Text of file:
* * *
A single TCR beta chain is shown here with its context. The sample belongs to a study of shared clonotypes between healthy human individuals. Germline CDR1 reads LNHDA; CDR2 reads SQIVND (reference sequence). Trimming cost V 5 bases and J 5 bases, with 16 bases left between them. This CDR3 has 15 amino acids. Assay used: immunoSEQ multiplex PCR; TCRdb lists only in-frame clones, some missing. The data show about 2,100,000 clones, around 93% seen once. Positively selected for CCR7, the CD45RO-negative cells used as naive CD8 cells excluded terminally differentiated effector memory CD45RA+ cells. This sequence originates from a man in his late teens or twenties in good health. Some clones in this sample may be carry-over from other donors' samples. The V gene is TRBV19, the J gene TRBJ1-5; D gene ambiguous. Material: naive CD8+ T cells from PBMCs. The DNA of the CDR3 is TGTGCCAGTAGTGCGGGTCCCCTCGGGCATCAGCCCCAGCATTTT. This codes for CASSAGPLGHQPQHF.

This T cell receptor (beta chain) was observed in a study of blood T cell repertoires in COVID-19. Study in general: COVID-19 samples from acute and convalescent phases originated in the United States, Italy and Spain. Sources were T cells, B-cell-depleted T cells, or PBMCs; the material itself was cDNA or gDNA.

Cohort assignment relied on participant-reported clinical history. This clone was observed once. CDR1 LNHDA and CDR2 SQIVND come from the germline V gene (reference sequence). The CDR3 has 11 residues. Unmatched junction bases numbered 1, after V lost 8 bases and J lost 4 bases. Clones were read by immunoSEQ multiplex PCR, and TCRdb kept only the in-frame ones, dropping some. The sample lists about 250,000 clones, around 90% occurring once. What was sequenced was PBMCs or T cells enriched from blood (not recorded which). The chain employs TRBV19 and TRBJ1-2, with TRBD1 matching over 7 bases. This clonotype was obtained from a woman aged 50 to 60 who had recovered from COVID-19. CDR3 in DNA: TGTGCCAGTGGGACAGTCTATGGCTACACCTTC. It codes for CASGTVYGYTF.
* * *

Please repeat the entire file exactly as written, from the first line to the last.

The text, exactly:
A single TCR beta chain is shown here with its context. The sample belongs to a study of shared clonotypes between healthy human individuals. Germline CDR1 reads LNHDA; CDR2 reads SQIVND (reference sequence). Trimming cost V 5 bases and J 5 bases, with 16 bases left between them. This CDR3 has 15 amino acids. Assay used: immunoSEQ multiplex PCR; TCRdb lists only in-frame clones, some missing. The data show about 2,100,000 clones, around 93% seen once. Positively selected for CCR7, the CD45RO-negative cells used as naive CD8 cells excluded terminally differentiated effector memory CD45RA+ cells. This sequence originates from a man in his late teens or twenties in good health. Some clones in this sample may be carry-over from other donors' samples. The V gene is TRBV19, the J gene TRBJ1-5; D gene ambiguous. Material: naive CD8+ T cells from PBMCs. The DNA of the CDR3 is TGTGCCAGTAGTGCGGGTCCCCTCGGGCATCAGCCCCAGCATTTT. This codes for CASSAGPLGHQPQHF.

This T cell receptor (beta chain) was observed in a study of blood T cell repertoires in COVID-19. Study in general: COVID-19 samples from acute and convalescent phases originated in the United States, Italy and Spain. Sources were T cells, B-cell-depleted T cells, or PBMCs; the material itself was cDNA or gDNA.

Cohort assignment relied on participant-reported clinical history. This clone was observed once. CDR1 LNHDA and CDR2 SQIVND come from the germline V gene (reference sequence). The CDR3 has 11 residues. Unmatched junction bases numbered 1, after V lost 8 bases and J lost 4 bases. Clones were read by immunoSEQ multiplex PCR, and TCRdb kept only the in-frame ones, dropping some. The sample lists about 250,000 clones, around 90% occurring once. What was sequenced was PBMCs or T cells enriched from blood (not recorded which). The chain employs TRBV19 and TRBJ1-2, with TRBD1 matching over 7 bases. This clonotype was obtained from a woman aged 50 to 60 who had recovered from COVID-19. CDR3 in DNA: TGTGCCAGTGGGACAGTCTATGGCTACACCTTC. It codes for CASGTVYGYTF.